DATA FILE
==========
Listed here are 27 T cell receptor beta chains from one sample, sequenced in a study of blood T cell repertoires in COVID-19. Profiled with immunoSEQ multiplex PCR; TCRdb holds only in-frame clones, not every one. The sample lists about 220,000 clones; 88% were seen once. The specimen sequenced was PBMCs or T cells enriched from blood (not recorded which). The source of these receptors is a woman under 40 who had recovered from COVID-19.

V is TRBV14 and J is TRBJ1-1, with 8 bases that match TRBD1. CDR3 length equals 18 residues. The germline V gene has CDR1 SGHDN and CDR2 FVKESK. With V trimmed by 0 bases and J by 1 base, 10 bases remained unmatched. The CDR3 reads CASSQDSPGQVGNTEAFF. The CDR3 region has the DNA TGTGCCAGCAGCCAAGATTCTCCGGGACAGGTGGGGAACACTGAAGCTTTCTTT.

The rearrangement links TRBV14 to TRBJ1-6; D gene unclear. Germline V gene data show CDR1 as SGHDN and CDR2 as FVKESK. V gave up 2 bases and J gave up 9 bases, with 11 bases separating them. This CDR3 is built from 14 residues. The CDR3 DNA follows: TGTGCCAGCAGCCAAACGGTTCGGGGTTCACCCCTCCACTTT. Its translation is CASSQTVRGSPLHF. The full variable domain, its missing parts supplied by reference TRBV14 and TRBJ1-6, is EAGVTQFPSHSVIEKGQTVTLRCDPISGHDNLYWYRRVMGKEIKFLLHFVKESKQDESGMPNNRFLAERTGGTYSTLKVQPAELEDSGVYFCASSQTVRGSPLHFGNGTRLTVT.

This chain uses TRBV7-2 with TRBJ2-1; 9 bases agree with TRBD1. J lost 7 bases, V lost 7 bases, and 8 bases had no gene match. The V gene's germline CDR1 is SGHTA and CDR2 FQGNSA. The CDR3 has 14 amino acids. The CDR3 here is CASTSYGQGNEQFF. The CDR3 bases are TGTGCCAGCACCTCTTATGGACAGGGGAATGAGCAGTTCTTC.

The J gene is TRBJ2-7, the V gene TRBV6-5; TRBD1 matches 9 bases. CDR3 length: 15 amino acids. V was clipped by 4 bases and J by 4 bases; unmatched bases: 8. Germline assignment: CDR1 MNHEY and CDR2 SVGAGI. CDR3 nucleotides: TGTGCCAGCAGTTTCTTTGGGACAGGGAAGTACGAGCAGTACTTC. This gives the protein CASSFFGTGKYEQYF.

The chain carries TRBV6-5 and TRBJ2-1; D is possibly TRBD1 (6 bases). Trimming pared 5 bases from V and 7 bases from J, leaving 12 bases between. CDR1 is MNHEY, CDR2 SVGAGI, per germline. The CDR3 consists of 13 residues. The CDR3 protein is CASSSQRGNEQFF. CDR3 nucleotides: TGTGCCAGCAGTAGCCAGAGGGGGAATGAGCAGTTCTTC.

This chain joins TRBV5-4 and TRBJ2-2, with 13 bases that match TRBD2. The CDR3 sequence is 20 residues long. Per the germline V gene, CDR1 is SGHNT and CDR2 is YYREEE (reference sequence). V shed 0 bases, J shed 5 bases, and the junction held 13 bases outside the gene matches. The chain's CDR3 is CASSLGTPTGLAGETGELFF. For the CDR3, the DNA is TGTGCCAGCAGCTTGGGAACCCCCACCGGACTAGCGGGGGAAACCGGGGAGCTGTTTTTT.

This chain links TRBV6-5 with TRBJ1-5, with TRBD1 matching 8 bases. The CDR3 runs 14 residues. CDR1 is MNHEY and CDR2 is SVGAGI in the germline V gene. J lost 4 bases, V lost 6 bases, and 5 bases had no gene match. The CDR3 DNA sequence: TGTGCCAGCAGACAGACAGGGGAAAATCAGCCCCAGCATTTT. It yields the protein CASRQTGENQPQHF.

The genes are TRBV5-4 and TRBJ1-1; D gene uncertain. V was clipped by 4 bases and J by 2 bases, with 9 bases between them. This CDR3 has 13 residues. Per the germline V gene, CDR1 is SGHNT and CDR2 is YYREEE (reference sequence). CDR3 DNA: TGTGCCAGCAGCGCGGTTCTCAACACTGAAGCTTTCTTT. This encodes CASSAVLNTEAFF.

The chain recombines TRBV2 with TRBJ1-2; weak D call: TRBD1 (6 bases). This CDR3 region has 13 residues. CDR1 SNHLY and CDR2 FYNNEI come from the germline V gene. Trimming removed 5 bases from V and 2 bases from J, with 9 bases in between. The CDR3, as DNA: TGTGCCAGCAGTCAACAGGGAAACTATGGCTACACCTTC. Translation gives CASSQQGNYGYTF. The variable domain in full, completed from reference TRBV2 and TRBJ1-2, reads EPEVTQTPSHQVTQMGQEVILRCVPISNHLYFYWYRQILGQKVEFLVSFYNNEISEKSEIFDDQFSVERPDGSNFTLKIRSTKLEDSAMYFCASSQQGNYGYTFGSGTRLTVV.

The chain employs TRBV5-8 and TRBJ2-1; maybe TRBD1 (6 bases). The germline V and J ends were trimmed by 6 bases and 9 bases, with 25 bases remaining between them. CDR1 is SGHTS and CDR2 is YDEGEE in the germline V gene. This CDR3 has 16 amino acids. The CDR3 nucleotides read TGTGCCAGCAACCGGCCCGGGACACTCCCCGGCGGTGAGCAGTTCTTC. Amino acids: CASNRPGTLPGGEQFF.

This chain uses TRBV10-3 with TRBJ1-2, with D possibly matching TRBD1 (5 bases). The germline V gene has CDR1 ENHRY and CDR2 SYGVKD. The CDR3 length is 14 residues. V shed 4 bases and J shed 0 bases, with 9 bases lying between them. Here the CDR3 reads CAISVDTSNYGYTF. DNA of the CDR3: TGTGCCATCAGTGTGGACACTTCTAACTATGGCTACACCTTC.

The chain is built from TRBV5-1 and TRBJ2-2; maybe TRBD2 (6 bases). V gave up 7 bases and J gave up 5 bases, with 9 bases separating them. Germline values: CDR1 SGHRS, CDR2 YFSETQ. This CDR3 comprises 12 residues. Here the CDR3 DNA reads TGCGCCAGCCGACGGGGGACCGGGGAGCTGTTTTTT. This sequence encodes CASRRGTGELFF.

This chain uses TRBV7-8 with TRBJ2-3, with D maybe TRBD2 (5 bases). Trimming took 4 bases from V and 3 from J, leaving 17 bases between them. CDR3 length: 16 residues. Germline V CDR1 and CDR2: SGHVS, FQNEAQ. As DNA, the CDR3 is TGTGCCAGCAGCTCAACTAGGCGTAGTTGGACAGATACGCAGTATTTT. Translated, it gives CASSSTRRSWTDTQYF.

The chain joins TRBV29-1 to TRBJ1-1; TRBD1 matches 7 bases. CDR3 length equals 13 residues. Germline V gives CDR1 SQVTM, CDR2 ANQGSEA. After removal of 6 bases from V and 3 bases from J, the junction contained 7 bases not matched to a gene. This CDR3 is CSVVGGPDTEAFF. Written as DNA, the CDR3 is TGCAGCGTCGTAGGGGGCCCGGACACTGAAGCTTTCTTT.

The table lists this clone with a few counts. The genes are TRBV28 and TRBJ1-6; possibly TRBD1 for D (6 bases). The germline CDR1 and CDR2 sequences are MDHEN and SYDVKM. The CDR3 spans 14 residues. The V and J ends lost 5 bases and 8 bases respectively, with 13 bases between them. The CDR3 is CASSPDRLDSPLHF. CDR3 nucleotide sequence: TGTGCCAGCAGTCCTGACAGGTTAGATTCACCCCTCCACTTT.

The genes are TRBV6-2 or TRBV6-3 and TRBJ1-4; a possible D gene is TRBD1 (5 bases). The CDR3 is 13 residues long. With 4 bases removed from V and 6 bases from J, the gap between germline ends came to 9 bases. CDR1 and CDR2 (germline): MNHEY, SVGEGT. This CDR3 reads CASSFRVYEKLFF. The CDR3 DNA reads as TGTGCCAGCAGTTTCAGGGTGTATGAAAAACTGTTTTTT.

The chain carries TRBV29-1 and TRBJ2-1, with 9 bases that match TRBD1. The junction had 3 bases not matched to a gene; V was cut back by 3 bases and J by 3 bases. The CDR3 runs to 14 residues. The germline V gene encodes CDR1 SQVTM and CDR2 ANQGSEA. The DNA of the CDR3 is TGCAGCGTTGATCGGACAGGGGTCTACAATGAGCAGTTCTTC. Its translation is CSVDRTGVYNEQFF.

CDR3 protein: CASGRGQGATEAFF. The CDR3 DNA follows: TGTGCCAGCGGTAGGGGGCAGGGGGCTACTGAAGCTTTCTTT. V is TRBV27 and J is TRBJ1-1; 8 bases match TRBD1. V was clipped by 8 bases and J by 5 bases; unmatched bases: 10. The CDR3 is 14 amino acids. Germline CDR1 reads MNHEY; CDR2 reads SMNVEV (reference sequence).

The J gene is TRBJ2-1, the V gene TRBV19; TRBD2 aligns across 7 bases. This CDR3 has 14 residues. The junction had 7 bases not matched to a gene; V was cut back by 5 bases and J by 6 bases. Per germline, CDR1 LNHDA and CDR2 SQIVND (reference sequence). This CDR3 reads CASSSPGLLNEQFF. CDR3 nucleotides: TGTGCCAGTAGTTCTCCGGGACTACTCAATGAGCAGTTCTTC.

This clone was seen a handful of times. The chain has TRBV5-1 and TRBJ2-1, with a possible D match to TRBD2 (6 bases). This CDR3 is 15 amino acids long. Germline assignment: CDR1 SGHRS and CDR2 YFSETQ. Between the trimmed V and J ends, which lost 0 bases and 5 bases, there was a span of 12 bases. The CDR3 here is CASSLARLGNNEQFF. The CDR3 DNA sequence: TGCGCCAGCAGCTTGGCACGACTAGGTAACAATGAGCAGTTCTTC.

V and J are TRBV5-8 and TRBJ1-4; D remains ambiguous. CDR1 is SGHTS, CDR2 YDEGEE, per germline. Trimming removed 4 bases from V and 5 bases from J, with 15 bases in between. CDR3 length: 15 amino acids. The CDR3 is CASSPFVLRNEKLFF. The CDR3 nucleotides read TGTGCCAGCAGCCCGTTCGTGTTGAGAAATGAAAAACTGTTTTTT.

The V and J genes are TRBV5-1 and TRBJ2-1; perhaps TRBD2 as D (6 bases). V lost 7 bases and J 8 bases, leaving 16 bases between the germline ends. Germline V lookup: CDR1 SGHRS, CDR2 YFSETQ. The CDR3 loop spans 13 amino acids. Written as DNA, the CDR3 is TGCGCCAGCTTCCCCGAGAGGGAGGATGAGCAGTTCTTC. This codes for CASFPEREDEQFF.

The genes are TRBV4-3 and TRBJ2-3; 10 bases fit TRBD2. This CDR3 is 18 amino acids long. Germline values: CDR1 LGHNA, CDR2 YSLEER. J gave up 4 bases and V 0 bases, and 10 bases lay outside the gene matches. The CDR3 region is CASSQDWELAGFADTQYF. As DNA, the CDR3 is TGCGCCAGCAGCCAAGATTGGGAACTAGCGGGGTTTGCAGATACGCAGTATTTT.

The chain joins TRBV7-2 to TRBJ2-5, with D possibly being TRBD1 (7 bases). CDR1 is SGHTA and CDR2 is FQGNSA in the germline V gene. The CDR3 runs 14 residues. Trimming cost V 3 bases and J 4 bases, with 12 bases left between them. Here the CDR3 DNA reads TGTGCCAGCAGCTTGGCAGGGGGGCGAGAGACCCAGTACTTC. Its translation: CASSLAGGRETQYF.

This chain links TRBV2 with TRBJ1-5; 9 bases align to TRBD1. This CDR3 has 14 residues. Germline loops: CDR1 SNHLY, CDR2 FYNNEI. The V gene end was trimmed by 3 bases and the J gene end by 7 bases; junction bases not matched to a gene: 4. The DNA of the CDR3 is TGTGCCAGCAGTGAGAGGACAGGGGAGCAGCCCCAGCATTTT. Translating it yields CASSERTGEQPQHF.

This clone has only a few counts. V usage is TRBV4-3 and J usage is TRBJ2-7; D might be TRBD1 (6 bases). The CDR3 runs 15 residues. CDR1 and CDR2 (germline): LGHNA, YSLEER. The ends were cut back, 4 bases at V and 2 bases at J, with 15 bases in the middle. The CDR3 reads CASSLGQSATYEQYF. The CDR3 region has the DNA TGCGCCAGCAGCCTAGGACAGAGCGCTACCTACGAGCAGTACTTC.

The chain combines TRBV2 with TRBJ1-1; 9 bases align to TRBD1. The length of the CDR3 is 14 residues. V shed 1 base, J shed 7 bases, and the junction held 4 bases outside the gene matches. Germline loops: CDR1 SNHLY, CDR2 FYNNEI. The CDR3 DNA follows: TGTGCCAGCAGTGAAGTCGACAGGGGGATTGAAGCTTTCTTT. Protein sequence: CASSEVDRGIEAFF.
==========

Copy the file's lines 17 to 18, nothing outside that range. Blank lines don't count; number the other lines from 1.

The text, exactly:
The genes are TRBV6-2 or TRBV6-3 and TRBJ1-4; a possible D gene is TRBD1 (5 bases). The CDR3 is 13 residues long. With 4 bases removed from V and 6 bases from J, the gap between germline ends came to 9 bases. CDR1 and CDR2 (germline): MNHEY, SVGEGT. This CDR3 reads CASSFRVYEKLFF. The CDR3 DNA reads as TGTGCCAGCAGTTTCAGGGTGTATGAAAAACTGTTTTTT.

The chain carries TRBV29-1 and TRBJ2-1, with 9 bases that match TRBD1. The junction had 3 bases not matched to a gene; V was cut back by 3 bases and J by 3 bases. The CDR3 runs to 14 residues. The germline V gene encodes CDR1 SQVTM and CDR2 ANQGSEA. The DNA of the CDR3 is TGCAGCGTTGATCGGACAGGGGTCTACAATGAGCAGTTCTTC. Its translation is CSVDRTGVYNEQFF.